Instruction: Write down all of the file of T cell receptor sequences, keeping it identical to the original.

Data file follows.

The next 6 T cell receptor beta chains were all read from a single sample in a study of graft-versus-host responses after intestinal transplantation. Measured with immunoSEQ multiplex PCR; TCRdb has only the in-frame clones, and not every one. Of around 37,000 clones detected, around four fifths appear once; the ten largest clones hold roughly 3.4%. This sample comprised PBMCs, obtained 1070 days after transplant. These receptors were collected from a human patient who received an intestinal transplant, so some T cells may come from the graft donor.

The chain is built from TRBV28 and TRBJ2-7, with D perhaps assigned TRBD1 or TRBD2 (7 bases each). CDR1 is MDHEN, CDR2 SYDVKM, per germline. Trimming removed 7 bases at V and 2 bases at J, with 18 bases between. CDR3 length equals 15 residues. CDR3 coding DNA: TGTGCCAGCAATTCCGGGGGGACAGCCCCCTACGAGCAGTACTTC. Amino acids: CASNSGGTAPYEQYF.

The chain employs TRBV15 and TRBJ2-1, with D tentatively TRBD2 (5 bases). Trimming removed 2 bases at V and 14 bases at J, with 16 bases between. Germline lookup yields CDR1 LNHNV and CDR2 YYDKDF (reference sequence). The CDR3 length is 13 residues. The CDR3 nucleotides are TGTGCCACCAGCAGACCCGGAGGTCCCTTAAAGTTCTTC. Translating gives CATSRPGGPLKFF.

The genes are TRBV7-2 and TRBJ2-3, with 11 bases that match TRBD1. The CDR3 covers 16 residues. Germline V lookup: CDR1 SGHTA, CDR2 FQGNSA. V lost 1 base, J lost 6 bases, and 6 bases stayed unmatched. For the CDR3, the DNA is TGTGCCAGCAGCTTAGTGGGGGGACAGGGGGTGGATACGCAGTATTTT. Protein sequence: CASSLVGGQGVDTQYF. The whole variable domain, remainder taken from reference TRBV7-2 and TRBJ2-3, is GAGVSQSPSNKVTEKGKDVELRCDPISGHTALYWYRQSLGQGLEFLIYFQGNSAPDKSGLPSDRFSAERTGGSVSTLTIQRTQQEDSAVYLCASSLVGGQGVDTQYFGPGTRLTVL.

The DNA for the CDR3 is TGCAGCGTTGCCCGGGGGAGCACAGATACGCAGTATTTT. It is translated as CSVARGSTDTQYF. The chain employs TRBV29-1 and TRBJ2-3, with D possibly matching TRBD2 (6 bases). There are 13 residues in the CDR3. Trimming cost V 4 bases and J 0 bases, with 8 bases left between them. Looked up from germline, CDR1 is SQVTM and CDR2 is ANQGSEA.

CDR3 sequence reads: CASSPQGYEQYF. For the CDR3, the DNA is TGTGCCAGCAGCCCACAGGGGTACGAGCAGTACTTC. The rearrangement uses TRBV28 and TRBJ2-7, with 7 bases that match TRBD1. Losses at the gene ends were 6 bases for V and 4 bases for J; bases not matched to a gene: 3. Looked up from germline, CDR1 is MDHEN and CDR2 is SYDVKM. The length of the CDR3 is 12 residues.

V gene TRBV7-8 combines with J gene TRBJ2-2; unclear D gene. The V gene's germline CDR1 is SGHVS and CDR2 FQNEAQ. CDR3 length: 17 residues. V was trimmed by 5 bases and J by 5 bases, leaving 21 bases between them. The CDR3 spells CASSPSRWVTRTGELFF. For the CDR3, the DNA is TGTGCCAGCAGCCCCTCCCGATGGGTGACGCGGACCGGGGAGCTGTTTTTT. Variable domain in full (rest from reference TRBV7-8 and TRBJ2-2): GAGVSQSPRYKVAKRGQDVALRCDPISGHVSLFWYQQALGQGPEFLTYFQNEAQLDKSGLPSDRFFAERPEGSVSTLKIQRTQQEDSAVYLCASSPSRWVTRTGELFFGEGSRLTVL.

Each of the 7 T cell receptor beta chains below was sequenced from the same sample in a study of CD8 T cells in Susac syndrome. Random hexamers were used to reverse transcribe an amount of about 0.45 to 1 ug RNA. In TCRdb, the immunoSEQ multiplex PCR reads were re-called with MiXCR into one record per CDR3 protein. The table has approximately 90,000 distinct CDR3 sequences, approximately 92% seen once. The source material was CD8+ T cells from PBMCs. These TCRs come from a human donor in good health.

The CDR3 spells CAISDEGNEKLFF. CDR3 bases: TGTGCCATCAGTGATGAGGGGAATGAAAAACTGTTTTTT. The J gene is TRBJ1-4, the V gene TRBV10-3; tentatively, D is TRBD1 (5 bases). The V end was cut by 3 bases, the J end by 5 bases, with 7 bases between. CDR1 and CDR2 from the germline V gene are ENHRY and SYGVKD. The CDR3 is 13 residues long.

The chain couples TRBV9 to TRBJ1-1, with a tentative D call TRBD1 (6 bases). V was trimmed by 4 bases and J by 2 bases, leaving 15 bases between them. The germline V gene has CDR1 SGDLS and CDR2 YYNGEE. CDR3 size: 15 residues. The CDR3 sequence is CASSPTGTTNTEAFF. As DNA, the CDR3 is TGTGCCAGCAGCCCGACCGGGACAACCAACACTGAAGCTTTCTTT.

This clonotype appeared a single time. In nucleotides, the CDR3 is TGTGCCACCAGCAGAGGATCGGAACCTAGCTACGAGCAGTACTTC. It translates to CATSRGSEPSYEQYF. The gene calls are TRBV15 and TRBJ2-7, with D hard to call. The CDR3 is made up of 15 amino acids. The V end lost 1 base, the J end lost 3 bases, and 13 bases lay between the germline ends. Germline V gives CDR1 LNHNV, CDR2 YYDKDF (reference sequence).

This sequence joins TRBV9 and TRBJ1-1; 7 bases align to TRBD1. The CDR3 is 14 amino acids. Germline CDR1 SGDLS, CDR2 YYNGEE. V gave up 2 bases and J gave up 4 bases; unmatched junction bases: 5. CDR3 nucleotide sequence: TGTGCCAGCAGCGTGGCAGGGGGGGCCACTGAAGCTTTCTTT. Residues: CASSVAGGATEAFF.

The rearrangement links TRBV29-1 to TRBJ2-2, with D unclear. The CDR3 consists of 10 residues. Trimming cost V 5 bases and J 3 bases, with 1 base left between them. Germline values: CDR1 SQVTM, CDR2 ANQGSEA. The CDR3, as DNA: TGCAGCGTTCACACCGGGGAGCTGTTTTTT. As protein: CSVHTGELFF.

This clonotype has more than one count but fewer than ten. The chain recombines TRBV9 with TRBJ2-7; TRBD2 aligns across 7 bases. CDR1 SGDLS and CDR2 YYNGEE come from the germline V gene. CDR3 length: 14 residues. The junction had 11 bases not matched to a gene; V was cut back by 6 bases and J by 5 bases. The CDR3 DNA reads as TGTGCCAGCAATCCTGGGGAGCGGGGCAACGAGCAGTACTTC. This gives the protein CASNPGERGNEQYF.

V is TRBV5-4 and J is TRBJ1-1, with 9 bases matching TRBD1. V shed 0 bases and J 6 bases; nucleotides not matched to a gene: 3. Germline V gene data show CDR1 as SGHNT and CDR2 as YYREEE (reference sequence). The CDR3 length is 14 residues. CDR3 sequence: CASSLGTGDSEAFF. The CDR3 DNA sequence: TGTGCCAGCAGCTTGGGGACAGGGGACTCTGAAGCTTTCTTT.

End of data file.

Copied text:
The next 6 T cell receptor beta chains were all read from a single sample in a study of graft-versus-host responses after intestinal transplantation. Measured with immunoSEQ multiplex PCR; TCRdb has only the in-frame clones, and not every one. Of around 37,000 clones detected, around four fifths appear once; the ten largest clones hold roughly 3.4%. This sample comprised PBMCs, obtained 1070 days after transplant. These receptors were collected from a human patient who received an intestinal transplant, so some T cells may come from the graft donor.

The chain is built from TRBV28 and TRBJ2-7, with D perhaps assigned TRBD1 or TRBD2 (7 bases each). CDR1 is MDHEN, CDR2 SYDVKM, per germline. Trimming removed 7 bases at V and 2 bases at J, with 18 bases between. CDR3 length equals 15 residues. CDR3 coding DNA: TGTGCCAGCAATTCCGGGGGGACAGCCCCCTACGAGCAGTACTTC. Amino acids: CASNSGGTAPYEQYF.

The chain employs TRBV15 and TRBJ2-1, with D tentatively TRBD2 (5 bases). Trimming removed 2 bases at V and 14 bases at J, with 16 bases between. Germline lookup yields CDR1 LNHNV and CDR2 YYDKDF (reference sequence). The CDR3 length is 13 residues. The CDR3 nucleotides are TGTGCCACCAGCAGACCCGGAGGTCCCTTAAAGTTCTTC. Translating gives CATSRPGGPLKFF.

The genes are TRBV7-2 and TRBJ2-3, with 11 bases that match TRBD1. The CDR3 covers 16 residues. Germline V lookup: CDR1 SGHTA, CDR2 FQGNSA. V lost 1 base, J lost 6 bases, and 6 bases stayed unmatched. For the CDR3, the DNA is TGTGCCAGCAGCTTAGTGGGGGGACAGGGGGTGGATACGCAGTATTTT. Protein sequence: CASSLVGGQGVDTQYF. The whole variable domain, remainder taken from reference TRBV7-2 and TRBJ2-3, is GAGVSQSPSNKVTEKGKDVELRCDPISGHTALYWYRQSLGQGLEFLIYFQGNSAPDKSGLPSDRFSAERTGGSVSTLTIQRTQQEDSAVYLCASSLVGGQGVDTQYFGPGTRLTVL.

The DNA for the CDR3 is TGCAGCGTTGCCCGGGGGAGCACAGATACGCAGTATTTT. It is translated as CSVARGSTDTQYF. The chain employs TRBV29-1 and TRBJ2-3, with D possibly matching TRBD2 (6 bases). There are 13 residues in the CDR3. Trimming cost V 4 bases and J 0 bases, with 8 bases left between them. Looked up from germline, CDR1 is SQVTM and CDR2 is ANQGSEA.

CDR3 sequence reads: CASSPQGYEQYF. For the CDR3, the DNA is TGTGCCAGCAGCCCACAGGGGTACGAGCAGTACTTC. The rearrangement uses TRBV28 and TRBJ2-7, with 7 bases that match TRBD1. Losses at the gene ends were 6 bases for V and 4 bases for J; bases not matched to a gene: 3. Looked up from germline, CDR1 is MDHEN and CDR2 is SYDVKM. The length of the CDR3 is 12 residues.

V gene TRBV7-8 combines with J gene TRBJ2-2; unclear D gene. The V gene's germline CDR1 is SGHVS and CDR2 FQNEAQ. CDR3 length: 17 residues. V was trimmed by 5 bases and J by 5 bases, leaving 21 bases between them. The CDR3 spells CASSPSRWVTRTGELFF. For the CDR3, the DNA is TGTGCCAGCAGCCCCTCCCGATGGGTGACGCGGACCGGGGAGCTGTTTTTT. Variable domain in full (rest from reference TRBV7-8 and TRBJ2-2): GAGVSQSPRYKVAKRGQDVALRCDPISGHVSLFWYQQALGQGPEFLTYFQNEAQLDKSGLPSDRFFAERPEGSVSTLKIQRTQQEDSAVYLCASSPSRWVTRTGELFFGEGSRLTVL.

Each of the 7 T cell receptor beta chains below was sequenced from the same sample in a study of CD8 T cells in Susac syndrome. Random hexamers were used to reverse transcribe an amount of about 0.45 to 1 ug RNA. In TCRdb, the immunoSEQ multiplex PCR reads were re-called with MiXCR into one record per CDR3 protein. The table has approximately 90,000 distinct CDR3 sequences, approximately 92% seen once. The source material was CD8+ T cells from PBMCs. These TCRs come from a human donor in good health.

The CDR3 spells CAISDEGNEKLFF. CDR3 bases: TGTGCCATCAGTGATGAGGGGAATGAAAAACTGTTTTTT. The J gene is TRBJ1-4, the V gene TRBV10-3; tentatively, D is TRBD1 (5 bases). The V end was cut by 3 bases, the J end by 5 bases, with 7 bases between. CDR1 and CDR2 from the germline V gene are ENHRY and SYGVKD. The CDR3 is 13 residues long.

The chain couples TRBV9 to TRBJ1-1, with a tentative D call TRBD1 (6 bases). V was trimmed by 4 bases and J by 2 bases, leaving 15 bases between them. The germline V gene has CDR1 SGDLS and CDR2 YYNGEE. CDR3 size: 15 residues. The CDR3 sequence is CASSPTGTTNTEAFF. As DNA, the CDR3 is TGTGCCAGCAGCCCGACCGGGACAACCAACACTGAAGCTTTCTTT.

This clonotype appeared a single time. In nucleotides, the CDR3 is TGTGCCACCAGCAGAGGATCGGAACCTAGCTACGAGCAGTACTTC. It translates to CATSRGSEPSYEQYF. The gene calls are TRBV15 and TRBJ2-7, with D hard to call. The CDR3 is made up of 15 amino acids. The V end lost 1 base, the J end lost 3 bases, and 13 bases lay between the germline ends. Germline V gives CDR1 LNHNV, CDR2 YYDKDF (reference sequence).

This sequence joins TRBV9 and TRBJ1-1; 7 bases align to TRBD1. The CDR3 is 14 amino acids. Germline CDR1 SGDLS, CDR2 YYNGEE. V gave up 2 bases and J gave up 4 bases; unmatched junction bases: 5. CDR3 nucleotide sequence: TGTGCCAGCAGCGTGGCAGGGGGGGCCACTGAAGCTTTCTTT. Residues: CASSVAGGATEAFF.

The rearrangement links TRBV29-1 to TRBJ2-2, with D unclear. The CDR3 consists of 10 residues. Trimming cost V 5 bases and J 3 bases, with 1 base left between them. Germline values: CDR1 SQVTM, CDR2 ANQGSEA. The CDR3, as DNA: TGCAGCGTTCACACCGGGGAGCTGTTTTTT. As protein: CSVHTGELFF.

This clonotype has more than one count but fewer than ten. The chain recombines TRBV9 with TRBJ2-7; TRBD2 aligns across 7 bases. CDR1 SGDLS and CDR2 YYNGEE come from the germline V gene. CDR3 length: 14 residues. The junction had 11 bases not matched to a gene; V was cut back by 6 bases and J by 5 bases. The CDR3 DNA reads as TGTGCCAGCAATCCTGGGGAGCGGGGCAACGAGCAGTACTTC. This gives the protein CASNPGERGNEQYF.

V is TRBV5-4 and J is TRBJ1-1, with 9 bases matching TRBD1. V shed 0 bases and J 6 bases; nucleotides not matched to a gene: 3. Germline V gene data show CDR1 as SGHNT and CDR2 as YYREEE (reference sequence). The CDR3 length is 14 residues. CDR3 sequence: CASSLGTGDSEAFF. The CDR3 DNA sequence: TGTGCCAGCAGCTTGGGGACAGGGGACTCTGAAGCTTTCTTT.